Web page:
Oil in coolant tank


Bob Grey
 

Hi Guys, didn’t get far on my trip before the first issue popped up, checking the engines before leaving Sydney, found oil in the coolant not the other way around, this is the Volvopenta D3. Had a mechanic on board to check, pressurized the coolant tank to 10PSI and no pressure loss after 20 mins.

Started the motor and at 2300 rpm the pressure increased to 13psi almost immediately and stayed there when engine revs decreased so it seems a one way leak. Which is good , water in the engine oil is worse. So we have a low pressure one way leak into the coolant, very puzzling.

First thing comes to mind is the head gasket, turbo or oil cooler, unfortunately on this motor, the turbo isn’t water cooled and the oil cooler has no oil pressure being attached to the outside of the sump.

we are now down to cracked head, cracked block or head gasket. The mechanic thinks cracked block as it’s alloy and the head is cast iron, the head gasket would blow usually out of the cylinders not a one way leak into the coolant.

A cracked block means new engine as it’s cheaper to buy new than rebuild the motor with a new block.  Was hoping an Amelian an would have experienced the same issue and it didn’t cost a new engine, like Oh that’s the oil seal at … and only costs $200 to replace. Or definitely it’s the head gasket.


Any suggestions or helpful information would be appreciated.

Bob Grey
Renaissance III
A55 # 25


Bill Kinney
 

Bob,

That’s unfortunate… and I agree with you I’d be very reluctant to drop the cost of a new engine because the mechanic “thinks” it’s a cracked block.  Without taking the head off, I don’t know how to separate the potential causes, but this kind of problem is a bit above my paygrade.  Definitely worth a second opinion from another mechanic.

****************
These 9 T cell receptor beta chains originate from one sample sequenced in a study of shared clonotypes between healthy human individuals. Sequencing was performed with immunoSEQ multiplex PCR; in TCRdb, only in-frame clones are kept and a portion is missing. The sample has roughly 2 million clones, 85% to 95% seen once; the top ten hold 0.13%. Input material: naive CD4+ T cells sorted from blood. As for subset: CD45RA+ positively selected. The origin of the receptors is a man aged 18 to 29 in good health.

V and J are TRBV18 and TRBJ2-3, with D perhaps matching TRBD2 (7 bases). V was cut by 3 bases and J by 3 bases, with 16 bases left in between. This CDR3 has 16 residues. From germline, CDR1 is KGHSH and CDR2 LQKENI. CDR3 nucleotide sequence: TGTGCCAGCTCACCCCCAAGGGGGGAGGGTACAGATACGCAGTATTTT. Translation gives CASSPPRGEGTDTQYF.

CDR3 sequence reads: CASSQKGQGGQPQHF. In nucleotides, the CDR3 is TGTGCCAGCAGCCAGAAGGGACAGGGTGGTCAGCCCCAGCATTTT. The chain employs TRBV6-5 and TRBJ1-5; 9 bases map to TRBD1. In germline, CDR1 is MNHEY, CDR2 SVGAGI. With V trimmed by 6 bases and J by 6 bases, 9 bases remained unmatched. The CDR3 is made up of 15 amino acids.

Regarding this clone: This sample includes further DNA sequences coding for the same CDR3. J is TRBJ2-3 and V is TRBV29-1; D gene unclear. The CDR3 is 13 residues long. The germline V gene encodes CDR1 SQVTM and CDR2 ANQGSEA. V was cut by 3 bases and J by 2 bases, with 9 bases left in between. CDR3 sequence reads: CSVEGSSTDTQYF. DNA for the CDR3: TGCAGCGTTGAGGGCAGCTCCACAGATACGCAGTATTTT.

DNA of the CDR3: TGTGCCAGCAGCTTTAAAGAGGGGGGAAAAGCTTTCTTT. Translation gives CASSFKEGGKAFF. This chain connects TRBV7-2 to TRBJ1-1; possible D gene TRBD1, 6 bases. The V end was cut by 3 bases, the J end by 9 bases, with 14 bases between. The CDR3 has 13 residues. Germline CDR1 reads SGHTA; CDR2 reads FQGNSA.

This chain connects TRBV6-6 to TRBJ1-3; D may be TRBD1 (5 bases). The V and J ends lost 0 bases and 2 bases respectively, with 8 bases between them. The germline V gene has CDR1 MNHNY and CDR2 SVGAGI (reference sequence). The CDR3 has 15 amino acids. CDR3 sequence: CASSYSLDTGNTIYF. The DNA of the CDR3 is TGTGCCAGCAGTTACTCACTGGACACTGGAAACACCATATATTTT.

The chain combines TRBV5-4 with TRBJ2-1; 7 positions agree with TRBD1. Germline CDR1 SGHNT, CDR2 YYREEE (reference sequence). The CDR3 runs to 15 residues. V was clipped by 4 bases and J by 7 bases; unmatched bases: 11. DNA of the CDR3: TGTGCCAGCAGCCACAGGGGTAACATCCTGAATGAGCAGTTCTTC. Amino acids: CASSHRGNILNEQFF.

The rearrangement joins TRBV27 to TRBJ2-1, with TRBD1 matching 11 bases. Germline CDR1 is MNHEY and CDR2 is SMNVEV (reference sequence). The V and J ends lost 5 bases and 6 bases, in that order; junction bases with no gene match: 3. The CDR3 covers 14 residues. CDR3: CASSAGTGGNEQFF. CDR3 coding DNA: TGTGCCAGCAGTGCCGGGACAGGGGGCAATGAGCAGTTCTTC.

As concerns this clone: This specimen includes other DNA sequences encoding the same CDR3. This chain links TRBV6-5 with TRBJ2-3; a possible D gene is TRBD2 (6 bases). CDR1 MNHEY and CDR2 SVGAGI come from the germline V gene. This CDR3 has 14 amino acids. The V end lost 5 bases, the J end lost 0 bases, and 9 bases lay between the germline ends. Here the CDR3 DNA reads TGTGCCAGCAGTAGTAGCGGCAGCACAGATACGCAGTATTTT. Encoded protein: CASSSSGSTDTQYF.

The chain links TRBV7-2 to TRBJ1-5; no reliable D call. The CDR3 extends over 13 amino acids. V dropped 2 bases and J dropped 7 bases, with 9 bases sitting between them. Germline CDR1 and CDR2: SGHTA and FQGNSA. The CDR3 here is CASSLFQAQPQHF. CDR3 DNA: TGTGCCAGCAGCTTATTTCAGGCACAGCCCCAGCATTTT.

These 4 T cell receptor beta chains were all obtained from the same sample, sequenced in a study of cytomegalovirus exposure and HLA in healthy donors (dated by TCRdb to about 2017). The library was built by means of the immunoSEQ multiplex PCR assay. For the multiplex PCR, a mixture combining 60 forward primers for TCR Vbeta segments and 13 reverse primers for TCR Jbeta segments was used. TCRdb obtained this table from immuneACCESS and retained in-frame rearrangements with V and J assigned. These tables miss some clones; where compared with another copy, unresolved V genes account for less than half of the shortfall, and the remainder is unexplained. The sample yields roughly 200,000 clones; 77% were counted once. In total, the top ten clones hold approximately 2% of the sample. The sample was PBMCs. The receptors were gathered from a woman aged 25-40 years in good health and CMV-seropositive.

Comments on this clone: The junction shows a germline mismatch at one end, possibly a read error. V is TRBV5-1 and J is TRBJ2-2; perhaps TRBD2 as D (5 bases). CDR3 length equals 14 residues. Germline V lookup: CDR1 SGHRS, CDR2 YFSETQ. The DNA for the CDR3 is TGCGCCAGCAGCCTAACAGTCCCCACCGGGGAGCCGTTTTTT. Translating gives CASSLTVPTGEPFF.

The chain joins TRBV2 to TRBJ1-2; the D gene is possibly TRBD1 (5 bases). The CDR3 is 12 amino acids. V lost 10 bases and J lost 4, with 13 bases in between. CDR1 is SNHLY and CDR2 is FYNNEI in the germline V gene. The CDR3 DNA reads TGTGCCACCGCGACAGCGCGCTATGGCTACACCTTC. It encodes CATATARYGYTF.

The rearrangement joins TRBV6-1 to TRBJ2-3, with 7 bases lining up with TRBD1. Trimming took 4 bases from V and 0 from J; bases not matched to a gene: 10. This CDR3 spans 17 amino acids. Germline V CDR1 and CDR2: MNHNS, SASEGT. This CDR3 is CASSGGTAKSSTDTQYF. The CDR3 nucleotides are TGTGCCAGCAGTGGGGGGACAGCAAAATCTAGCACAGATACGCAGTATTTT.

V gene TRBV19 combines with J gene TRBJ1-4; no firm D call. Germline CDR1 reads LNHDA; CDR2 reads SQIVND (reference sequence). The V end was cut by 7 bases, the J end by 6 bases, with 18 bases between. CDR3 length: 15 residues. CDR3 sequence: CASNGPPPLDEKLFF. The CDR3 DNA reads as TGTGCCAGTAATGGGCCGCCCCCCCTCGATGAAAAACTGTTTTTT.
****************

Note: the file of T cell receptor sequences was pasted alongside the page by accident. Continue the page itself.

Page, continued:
I do question the assumption that a head gasket failure can never be a one way leak.  Seems a bit weak to condemn the engine on.

My understanding is that oil in coolant, but NO coolant in oil is more likely to be a head gasket or head. Do you know that what you see in the coolant is lubricating oil and not diesel fuel?  If it is diesel fuel, that would again make it more likely to be the top end of the engine.

If you can be reasonably sure the engine has not be over heated, that makes a cracked block rather rare.

Good luck!

Bill Kinney
SM160, Harmonie
Le Marin, Martinique


Bob Grey
 

Bill, definitely engine oil, the head on the D3 is cast iron and the Block is alloy with inserts, It has had a shutdown or two due to intake blocks but with the auto shutdown at 98 deg wouldn’t have expected damage though. 

The cast iron head is probably less prone to failure than the block. Im hoping it’s a gasket but can’t see the normal gasket symptoms.

Bob Grey
Renaissance III


Vladan SV PAME
 

Bob,

I just had mechanic on my boat and ask about your issue. He said that he is almost sure that problem is oil cooler. He said that is common problem on Volvo D3.

Hope this helps.

Best Regards,
Vladan
SV PAME
A54 #157


From: main@AmelYachtOwners.groups.io <main@AmelYachtOwners.groups.io> on behalf of Bob Grey via groups.io <renaissanceiii@...>
Sent: Tuesday, May 24, 2022 2:35:58 PM
To: main@AmelYachtOwners.groups.io <main@AmelYachtOwners.groups.io>
Subject: Re: [AmelYachtOwners] Oil in coolant tank
 

Bill, definitely engine oil, the head on the D3 is cast iron and the Block is alloy with inserts, It has had a shutdown or two due to intake blocks but with the auto shutdown at 98 deg wouldn’t have expected damage though. 

The cast iron head is probably less prone to failure than the block. Im hoping it’s a gasket but can’t see the normal gasket symptoms.

Bob Grey
Renaissance III


--
Vladan

A54 #157
SV PAME


Paul Harries
 
Edited

When you run engine with lid off coolant bottle do you get bubbles?
If you have bubbles then you know you have a fistula that involves exhaust gas as well, can help narrow it down.
--
Paul Harries
Prospective Amel Buyer


Danny and Yvonne SIMMS